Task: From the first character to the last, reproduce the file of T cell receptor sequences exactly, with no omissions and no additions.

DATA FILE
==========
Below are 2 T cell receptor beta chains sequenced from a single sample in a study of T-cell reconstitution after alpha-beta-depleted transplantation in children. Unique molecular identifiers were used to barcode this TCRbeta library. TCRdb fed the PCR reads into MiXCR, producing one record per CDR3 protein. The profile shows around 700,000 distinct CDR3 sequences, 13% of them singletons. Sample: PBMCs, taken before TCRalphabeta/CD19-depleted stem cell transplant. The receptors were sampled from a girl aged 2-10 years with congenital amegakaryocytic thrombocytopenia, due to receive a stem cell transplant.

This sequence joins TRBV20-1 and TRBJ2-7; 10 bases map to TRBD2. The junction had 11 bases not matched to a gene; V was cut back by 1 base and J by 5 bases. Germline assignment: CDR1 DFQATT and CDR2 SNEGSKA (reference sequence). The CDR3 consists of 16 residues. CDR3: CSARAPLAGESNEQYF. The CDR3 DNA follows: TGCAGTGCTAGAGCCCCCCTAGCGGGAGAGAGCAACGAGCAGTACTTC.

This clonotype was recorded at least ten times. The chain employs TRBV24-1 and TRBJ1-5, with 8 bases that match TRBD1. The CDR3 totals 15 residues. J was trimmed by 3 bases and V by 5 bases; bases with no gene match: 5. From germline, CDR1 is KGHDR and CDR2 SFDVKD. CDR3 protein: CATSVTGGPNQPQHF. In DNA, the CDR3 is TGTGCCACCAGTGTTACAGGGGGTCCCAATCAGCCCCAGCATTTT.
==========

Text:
Below are 2 T cell receptor beta chains sequenced from a single sample in a study of T-cell reconstitution after alpha-beta-depleted transplantation in children. Unique molecular identifiers were used to barcode this TCRbeta library. TCRdb fed the PCR reads into MiXCR, producing one record per CDR3 protein. The profile shows around 700,000 distinct CDR3 sequences, 13% of them singletons. Sample: PBMCs, taken before TCRalphabeta/CD19-depleted stem cell transplant. The receptors were sampled from a girl aged 2-10 years with congenital amegakaryocytic thrombocytopenia, due to receive a stem cell transplant.

This sequence joins TRBV20-1 and TRBJ2-7; 10 bases map to TRBD2. The junction had 11 bases not matched to a gene; V was cut back by 1 base and J by 5 bases. Germline assignment: CDR1 DFQATT and CDR2 SNEGSKA (reference sequence). The CDR3 consists of 16 residues. CDR3: CSARAPLAGESNEQYF. The CDR3 DNA follows: TGCAGTGCTAGAGCCCCCCTAGCGGGAGAGAGCAACGAGCAGTACTTC.

This clonotype was recorded at least ten times. The chain employs TRBV24-1 and TRBJ1-5, with 8 bases that match TRBD1. The CDR3 totals 15 residues. J was trimmed by 3 bases and V by 5 bases; bases with no gene match: 5. From germline, CDR1 is KGHDR and CDR2 SFDVKD. CDR3 protein: CATSVTGGPNQPQHF. In DNA, the CDR3 is TGTGCCACCAGTGTTACAGGGGGTCCCAATCAGCCCCAGCATTTT.